Could the days of software LBOs be over?
It wasn’t so many months ago that enterprise software firms were one of the primary foci of buyout deals. They had beautiful deal dynamics: wonderous maintenance streams, no debt on their balance sheets, diversified customers, finely-tuned research & development teams, multi-currency / jurisdiction revenues to counter swings in the U.S. dollar.
Entities such as specialty tech funds (Silver Lake), hedge funds (Crescendo Partners), and money centre banks (J.P. Morgan) all played their role. Fueled by US$2.5 billion of debt from J.P. Morgan, Infor swallowed up countless software plays, including Geac, Workbrain and Sierra Systems (see post “Workbrain punches the clock“, April 2-07). Word was that the buyout guys were paying more than the traditional strategic partners, all with the benefit of five and six time EBITDA/debt multiples.
What a different a credit crunch makes.
In the past few weeks, Longview Solutions (see post “Longview Solutions to be acquired by Exact Software“, September 17-07), Business Objects (see post “Scotia research on SAP / BOBJ / Cognos“, October 9-07) and BEA Systems have all been snapped up by strategic buyers. Not being privy to the confidential details, one can’t be sure that financial buyers were at the table to start with, but they certainly weren’t there at the finish.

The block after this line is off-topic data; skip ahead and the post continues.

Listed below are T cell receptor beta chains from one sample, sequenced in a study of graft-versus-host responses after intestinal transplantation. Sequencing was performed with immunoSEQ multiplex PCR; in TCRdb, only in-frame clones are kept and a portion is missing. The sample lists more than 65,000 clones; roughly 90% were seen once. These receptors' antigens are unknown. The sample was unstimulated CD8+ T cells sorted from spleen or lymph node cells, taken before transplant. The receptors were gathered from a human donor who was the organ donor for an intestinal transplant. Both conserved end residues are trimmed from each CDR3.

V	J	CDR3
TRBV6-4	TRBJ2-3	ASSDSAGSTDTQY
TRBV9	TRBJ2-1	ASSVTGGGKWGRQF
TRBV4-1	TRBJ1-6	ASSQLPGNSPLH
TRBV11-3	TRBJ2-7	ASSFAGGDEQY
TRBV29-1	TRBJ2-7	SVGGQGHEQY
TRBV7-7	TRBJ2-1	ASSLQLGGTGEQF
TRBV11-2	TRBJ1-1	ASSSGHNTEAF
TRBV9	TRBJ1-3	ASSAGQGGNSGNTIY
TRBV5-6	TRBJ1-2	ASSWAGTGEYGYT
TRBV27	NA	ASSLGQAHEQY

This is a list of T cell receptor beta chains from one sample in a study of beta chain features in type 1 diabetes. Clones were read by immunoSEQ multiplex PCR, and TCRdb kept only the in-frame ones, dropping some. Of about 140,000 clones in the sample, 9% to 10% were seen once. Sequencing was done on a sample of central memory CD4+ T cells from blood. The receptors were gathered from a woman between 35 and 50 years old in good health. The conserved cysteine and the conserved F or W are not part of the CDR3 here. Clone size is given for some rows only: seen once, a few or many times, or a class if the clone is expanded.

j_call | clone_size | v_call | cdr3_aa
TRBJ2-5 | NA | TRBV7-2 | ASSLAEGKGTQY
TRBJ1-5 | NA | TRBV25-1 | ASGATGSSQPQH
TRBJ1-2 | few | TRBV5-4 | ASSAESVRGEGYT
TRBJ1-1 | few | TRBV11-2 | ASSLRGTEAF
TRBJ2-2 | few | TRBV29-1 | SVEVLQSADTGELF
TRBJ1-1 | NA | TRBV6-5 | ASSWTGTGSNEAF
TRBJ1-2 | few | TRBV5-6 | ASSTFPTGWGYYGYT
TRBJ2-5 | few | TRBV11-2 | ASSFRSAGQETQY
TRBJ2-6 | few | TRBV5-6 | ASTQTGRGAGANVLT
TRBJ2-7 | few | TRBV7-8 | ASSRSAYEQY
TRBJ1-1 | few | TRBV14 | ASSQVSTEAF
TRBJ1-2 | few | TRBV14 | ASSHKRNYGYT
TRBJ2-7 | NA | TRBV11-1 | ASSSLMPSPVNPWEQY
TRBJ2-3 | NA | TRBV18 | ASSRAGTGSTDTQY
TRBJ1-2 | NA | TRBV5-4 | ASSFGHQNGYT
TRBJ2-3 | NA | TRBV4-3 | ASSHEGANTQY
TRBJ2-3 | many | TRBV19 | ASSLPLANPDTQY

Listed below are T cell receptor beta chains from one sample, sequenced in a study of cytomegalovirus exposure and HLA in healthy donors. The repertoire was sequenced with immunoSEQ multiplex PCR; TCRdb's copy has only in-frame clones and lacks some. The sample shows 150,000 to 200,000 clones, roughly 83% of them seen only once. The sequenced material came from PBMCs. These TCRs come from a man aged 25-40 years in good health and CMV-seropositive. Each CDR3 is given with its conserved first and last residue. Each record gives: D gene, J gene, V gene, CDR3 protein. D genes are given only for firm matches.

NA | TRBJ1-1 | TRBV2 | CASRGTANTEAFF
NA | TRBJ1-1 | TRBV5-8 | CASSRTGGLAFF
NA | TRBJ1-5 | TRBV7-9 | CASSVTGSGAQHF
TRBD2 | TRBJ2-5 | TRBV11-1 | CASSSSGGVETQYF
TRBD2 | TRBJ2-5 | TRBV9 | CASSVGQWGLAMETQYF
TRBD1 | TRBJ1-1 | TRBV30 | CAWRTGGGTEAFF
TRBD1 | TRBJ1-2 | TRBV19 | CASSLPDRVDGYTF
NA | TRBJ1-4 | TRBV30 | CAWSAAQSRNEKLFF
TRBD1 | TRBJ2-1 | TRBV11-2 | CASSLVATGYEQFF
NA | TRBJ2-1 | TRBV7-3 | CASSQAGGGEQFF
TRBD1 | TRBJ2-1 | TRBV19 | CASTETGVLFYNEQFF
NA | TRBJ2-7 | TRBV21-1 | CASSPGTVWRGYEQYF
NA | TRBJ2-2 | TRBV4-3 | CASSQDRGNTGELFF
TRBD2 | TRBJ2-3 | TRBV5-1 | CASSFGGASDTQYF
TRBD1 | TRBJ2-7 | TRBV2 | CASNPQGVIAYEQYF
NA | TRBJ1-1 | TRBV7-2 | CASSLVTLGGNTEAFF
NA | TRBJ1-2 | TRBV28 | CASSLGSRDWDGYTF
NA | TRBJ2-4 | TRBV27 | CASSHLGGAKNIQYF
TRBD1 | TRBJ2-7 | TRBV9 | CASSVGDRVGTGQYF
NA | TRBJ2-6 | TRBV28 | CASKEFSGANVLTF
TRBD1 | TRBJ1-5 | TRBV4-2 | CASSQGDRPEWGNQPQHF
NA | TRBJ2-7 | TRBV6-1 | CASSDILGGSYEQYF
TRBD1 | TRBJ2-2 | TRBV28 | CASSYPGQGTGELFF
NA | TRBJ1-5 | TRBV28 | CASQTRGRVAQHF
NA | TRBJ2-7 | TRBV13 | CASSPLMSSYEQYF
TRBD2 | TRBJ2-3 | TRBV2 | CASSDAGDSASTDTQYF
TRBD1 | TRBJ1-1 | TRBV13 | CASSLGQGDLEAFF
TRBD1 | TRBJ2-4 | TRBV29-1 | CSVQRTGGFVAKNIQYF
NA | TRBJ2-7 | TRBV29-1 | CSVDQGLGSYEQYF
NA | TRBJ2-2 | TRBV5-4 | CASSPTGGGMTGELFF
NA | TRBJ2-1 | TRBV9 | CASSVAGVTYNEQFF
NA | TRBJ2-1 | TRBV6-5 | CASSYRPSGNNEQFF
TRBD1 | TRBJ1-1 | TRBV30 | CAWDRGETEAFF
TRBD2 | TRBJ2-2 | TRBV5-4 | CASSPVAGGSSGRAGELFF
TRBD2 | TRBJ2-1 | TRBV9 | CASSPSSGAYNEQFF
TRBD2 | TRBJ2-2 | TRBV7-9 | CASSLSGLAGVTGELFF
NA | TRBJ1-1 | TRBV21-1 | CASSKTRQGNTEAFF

Now, three deals may not a trend make, but I suspect this is just another example of the impact of the credit crunch — and it is probably good news for the global software firms (acquisition prices will drop) that historically have driven all of the tuck-under deals.